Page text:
Local artist Dwight Bennett’s path to creating exquisite pieces of artistry in wood is as unique as the work he sculpts. As a fifth generation native to Arizona, Dwight, as a youth in the third grade, began carving tiny sculptures out of his crayons with his fingernails. By eighth grade, he completed his first table.
As a student at Arizona State University, playing football and studying to receive a degree in both Art and Technology, while later acquiring a Master’s Degree, he sold his early work around campus for extra income. “In those early days at ASU, both the prices and the pieces I created were small in scale and scope”, says Bennett.
A gifted athlete and talented artist, it appeared that his creative expression would be saved for later in life as he explored the world of professional athletics shortly after college. Dwight went on to play football for the Los Angeles Rams, an athletic career that was tragically cut short by a near life ending auto accident. Turning his attentions back to family and art, Dwight took a job as a high school art teacher and athletic coach. With this new endeavor he discovered more time to develop and pursue his art. As he puts it, “My adventure into the World of Art was undeniably ‘a road less traveled’.”
Provided a chance encounter with Don Pierson, the highly respected art dealer and owner of the El Prado Gallery in Sedona, Arizona, Dwight was given an opportunity to display his work and thusly, a promising career as an Artist began to take shape. Nearly forty years from these early beginnings Bennett’s career as an artist has elevated the field of turned wood vessels and sculpture from craft to fine art. Decades of perfecting his art have brought him respect, recognition and admiration from that of collector and peer. Only the finest pieces in a variety of woods such as; mesquite, olive, holly or Bennett’s personal favorite Arizona Ironwood are chosen for his breathtakingly elegant sculptures in wood and silver with platinum.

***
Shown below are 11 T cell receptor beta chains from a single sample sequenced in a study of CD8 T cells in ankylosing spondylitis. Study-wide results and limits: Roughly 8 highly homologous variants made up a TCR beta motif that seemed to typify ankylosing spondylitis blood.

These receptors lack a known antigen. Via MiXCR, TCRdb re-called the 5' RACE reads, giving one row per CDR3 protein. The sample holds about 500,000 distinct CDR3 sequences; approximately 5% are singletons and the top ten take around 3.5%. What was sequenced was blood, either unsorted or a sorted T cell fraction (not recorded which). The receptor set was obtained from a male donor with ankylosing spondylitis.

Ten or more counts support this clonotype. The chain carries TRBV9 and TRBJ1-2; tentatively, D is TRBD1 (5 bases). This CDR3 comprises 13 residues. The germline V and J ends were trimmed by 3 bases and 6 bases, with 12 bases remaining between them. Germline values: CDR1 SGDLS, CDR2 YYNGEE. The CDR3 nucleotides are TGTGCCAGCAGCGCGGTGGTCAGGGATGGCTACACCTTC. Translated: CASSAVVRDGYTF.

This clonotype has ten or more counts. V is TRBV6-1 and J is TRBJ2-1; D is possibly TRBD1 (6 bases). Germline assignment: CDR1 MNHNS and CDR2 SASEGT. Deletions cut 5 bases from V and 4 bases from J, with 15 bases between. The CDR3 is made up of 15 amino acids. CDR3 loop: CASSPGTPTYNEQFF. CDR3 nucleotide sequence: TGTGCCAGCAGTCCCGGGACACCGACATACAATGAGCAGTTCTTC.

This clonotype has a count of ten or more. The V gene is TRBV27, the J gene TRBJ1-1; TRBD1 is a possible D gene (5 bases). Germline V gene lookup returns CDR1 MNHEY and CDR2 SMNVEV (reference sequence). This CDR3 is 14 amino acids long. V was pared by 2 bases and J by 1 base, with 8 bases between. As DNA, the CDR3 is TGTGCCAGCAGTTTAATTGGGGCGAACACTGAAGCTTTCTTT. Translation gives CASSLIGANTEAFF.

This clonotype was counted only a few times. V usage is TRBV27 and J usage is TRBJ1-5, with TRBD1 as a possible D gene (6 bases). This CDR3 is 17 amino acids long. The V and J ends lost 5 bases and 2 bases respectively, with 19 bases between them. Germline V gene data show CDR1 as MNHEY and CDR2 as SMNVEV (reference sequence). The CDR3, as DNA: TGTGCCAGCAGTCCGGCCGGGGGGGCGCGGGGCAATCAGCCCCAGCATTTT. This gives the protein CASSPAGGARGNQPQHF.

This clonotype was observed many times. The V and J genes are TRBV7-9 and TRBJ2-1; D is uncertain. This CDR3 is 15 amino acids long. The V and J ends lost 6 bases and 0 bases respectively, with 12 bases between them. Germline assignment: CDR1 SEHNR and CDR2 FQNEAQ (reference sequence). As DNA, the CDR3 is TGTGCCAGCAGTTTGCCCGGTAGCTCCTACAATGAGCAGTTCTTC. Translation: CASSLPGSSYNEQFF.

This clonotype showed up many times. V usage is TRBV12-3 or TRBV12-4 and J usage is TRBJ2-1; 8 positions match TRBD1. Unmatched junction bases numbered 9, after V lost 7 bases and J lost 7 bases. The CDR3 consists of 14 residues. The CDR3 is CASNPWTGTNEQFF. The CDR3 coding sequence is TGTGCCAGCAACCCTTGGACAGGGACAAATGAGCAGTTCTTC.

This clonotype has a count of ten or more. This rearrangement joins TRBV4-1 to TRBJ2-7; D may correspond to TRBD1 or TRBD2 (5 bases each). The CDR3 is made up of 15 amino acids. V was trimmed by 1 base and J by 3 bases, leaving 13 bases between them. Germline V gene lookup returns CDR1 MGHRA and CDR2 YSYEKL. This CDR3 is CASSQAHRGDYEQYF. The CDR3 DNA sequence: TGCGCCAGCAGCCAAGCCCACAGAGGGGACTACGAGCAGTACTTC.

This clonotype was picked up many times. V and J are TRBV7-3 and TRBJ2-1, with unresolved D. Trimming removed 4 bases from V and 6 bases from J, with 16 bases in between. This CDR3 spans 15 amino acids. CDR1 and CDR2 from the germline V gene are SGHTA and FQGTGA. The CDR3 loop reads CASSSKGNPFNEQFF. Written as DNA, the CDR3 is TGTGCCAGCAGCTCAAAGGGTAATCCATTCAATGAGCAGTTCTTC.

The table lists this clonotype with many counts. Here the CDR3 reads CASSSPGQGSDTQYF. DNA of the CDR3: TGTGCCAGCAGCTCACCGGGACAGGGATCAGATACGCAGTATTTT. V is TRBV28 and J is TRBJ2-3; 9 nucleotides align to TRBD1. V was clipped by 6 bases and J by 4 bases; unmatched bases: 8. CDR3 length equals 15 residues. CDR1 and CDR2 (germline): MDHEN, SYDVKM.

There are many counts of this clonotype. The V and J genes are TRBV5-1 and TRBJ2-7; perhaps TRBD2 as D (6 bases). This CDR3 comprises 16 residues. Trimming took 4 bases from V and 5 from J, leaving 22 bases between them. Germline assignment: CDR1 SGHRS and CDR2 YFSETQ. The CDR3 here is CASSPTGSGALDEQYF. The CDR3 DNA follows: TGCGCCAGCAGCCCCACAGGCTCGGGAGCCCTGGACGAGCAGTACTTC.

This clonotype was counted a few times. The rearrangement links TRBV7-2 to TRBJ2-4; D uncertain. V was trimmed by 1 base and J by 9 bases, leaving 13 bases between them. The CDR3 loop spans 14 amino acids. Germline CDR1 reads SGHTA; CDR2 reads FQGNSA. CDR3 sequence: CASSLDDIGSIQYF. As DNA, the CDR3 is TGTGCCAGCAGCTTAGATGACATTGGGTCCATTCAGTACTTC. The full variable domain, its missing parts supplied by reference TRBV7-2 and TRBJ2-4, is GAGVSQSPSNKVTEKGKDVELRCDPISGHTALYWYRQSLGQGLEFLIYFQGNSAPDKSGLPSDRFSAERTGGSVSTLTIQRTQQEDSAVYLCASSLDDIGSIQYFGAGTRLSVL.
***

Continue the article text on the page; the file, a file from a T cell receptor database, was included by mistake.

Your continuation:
Dwight Bennett’s surfaces inspire a sense of wonderment and intrigue from his collectors. From his early works such as the heart-shaped sculpture entitled Life, which toured the United States and Europe as part of a Phoenix Art Museum collection, to that of his recent work, Bennett continues to enthrall his collectors.
“Since 1963, when I created my first table, I have worked using balance and form as my guide and focus. The subliminal female body form is the driving force behind my work. That faint but yet blasting sense of that form makes my work flow and come to life. That being said, inevitably it is the HOW of the artistic rendering which becomes the sculpture’s creative signature. That is what eventually attracts and cements the devotee’s interest in the finished product. The HOW is the most powerful and grabbing force for an artist to achieve. If we as artists can get the audience to wonder HOW, the rest of the Who, What, and Why will follow, keeping them looking forever.”